Some consumers have reported problems when trying meal replacement shakes as their chosen diet plan. Below are some of the complaints:
- Tiredness and fatigue: There are fewer calories in meal replacement shakes which can drastically cut down on your calorie intake. This can be great to reduce calorie intake to help promote weight loss but may cause lethargy/tiredness and fatigue if you are used to consuming much more calories, especially if you aren’t active.
- Constant hunger: Meal replacement shakes only contain around 200 calories per serving, a lot less than eating even a small meal and usually contain little fiber or fat. Unlike eating proper meals, shakes are quick to consume as you don’t need to chew any food and contains no bulk to help your stomach feel full. This means that you can often feel hungry again very soon after finishing their diet shake.
- Digestive and bowel issues: The lack of fiber intake by consuming one or two meal replacement shakes during the day instead of meals containing more fiber and roughage may cause irregular bowel movements, diarrhoea or even constipation.
Do Meal Replacement Shakes Provide a Balanced Diet?
Although meal replacement diet plans are designed to be low calorie diets they still provide more than 1,000 calories per day. This means they are not “very low calorie diet” (VLCD) plans, which are not regards to be healthy and suitable for most people.
There are European guidelines that stipulate what must be provided in diet shakes to ensure essential nutrients are consumed. So meal replacement products must contain between 200 and 400 calories, at least 25 percent protein and 23 vitamins and minerals.
What tends to be lacking in many meal replacement products is fiber, which falls short of the daily recommended amount. This is why such diet plans will recommend having fruit and vegetables to ensure you get enough fiber in your diet.
Are Diet Shakes Recommended for Everyone?
The simple answer is no. Pregnant or breast feeding women are not recommended to take diet shakes.
If you are lactose intolerant then you need to be aware that most diet shakes contain milk.
What are the Most Popular Diet Shakes?
There are a number of diet shakes and meal replacement brands on the market; the most popular in the UK is without doubt Slim Fast, closely followed by Tony Ferguson.
Other diet plan manufacturers, such as Atkins and Jenny Craig also include meal replacement shakes too. Let’s take a quick look at Slim Fast and Tony Ferguson, where you can buy the shakes and the monthly cost.
The first meal replacement diet shake to be commercially available (see history above), with widespread exposure in the UK and available in many high street stores such as Boots, Superdrug, Asda, Tesco and Waitrose, was Slim Fast and they now dominate the diet shake market in the UK.
Their latest range called The Slim Fast 3-2-1 Plan is their “meal replacement plan” that offers an easier way to control calorie intake without forsaking essential nutrients.
Slim Fast 123 range varies in cost according to which product you buy, a single 325ml bottle diet milkshake costs around $2.20 (£1.59). One months’ supply could cost $125 (£80), based on a minimum of two shakes per day.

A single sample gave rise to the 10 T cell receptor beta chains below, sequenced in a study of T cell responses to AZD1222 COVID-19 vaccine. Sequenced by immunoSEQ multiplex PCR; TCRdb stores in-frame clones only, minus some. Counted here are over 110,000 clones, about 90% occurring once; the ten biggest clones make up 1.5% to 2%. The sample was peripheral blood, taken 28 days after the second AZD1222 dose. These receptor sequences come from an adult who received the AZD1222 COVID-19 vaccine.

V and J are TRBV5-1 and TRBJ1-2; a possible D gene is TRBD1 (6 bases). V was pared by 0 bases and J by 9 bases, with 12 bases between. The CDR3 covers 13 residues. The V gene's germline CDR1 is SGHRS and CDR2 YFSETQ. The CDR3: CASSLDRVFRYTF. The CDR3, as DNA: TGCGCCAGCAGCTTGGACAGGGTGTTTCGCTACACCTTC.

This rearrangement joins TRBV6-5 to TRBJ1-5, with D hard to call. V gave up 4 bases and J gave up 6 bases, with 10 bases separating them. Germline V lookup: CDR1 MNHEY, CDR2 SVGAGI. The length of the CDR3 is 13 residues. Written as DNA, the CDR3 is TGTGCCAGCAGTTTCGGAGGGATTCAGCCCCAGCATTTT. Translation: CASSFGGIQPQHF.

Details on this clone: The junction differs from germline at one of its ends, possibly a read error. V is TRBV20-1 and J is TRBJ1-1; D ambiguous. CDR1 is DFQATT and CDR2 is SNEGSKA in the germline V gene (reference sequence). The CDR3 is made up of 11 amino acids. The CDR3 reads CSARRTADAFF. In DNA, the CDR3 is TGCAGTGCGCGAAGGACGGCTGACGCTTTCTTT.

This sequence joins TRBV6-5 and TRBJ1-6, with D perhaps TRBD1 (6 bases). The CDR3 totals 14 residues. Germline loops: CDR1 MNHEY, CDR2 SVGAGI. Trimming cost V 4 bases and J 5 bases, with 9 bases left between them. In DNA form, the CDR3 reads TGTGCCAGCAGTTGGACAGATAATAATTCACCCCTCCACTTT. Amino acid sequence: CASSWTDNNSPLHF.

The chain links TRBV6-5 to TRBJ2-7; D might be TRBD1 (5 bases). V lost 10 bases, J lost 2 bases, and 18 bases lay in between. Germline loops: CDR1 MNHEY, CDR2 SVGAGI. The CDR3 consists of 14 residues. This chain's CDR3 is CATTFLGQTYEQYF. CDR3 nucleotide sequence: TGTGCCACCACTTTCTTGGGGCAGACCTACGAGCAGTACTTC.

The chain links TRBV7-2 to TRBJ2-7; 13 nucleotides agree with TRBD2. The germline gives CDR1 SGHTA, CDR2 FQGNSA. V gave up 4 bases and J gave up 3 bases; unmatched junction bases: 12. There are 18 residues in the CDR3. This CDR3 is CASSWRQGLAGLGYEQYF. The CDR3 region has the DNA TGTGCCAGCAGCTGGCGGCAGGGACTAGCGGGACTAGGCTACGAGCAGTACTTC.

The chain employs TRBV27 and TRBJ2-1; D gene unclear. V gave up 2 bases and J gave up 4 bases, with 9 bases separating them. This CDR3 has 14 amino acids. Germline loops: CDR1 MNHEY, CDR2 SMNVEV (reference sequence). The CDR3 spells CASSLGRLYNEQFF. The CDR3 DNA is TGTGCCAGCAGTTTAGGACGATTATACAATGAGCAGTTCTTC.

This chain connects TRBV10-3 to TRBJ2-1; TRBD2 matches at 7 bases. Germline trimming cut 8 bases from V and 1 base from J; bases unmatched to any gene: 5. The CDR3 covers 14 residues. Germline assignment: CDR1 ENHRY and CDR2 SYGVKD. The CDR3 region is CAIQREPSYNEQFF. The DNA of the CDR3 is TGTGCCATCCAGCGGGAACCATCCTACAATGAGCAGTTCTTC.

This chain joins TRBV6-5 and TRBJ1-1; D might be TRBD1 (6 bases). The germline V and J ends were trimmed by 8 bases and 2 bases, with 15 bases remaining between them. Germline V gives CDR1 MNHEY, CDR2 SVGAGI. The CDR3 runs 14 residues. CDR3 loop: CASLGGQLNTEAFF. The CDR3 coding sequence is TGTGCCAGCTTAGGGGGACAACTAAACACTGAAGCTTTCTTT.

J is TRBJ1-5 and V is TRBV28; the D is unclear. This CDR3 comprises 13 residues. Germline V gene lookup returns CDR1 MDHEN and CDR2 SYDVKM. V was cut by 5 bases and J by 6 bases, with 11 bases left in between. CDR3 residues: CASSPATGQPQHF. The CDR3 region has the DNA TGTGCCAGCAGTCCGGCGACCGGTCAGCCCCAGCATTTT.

Find out more: Boots Online
Developed by Australian pharmacist Tony Ferguson it has been Australia’s #1 weight loss programme, the Tony Ferguson range of products is available exclusively from Boots UK.
The shakes and soups in the Tony Ferguson range replace breakfast and lunch are designed to provide 50% carbohydrates, 30% proteins and 20% essential fats and nutrients.
Tony Ferguson Multipack – 4 week supply costs around $150 (£93).
Find out more: Boots Online
Conclusion: Weight Loss Shakes or Diet Pills?
Very few diet pills offer the range of vitamins and nutrients supplied in most diet shakes, unless you opt for fruit diet pills containing a variety of superfoods. Shakes are also ideal meal replacements as you wouldn’t wish to only take a pill for breakfast or lunch!
That said diet shakes do not increase calorie burning, but act to reduce calorie intake. They can be expensive depending upon the brand and require strong motivation and determination to succeed.
Like diet pills, meal replacement shakes do work for many people and can help weight loss. Unfortunately once the weight has come off many people go back to their usual eating habits and often put the weight back on again.
Whether you opt for shakes or pills will be somewhat a matter of preference as both can be effective. Just be aware that following a meal replacement programme properly will almost certainly cost more than buying diet pills!
Diet shakes are not for everyone! If you have lots of weight to lose, lactose intolerant, suffer from food cravings, and detest the taste or are simply on a budget you may wish to consider more cost effective diet solutions.
Disclaimer: Our reviews and investigations are based on extensive research from the information publicly available to us and consumers at the time of first publishing the post. Information is based on our personal opinion and whilst we endeavour to ensure information is up-to-date, manufacturers do from time to time change their products and future research may disagree with our findings. If you feel any of the information is inaccurate, please contact us and we will review the information provided.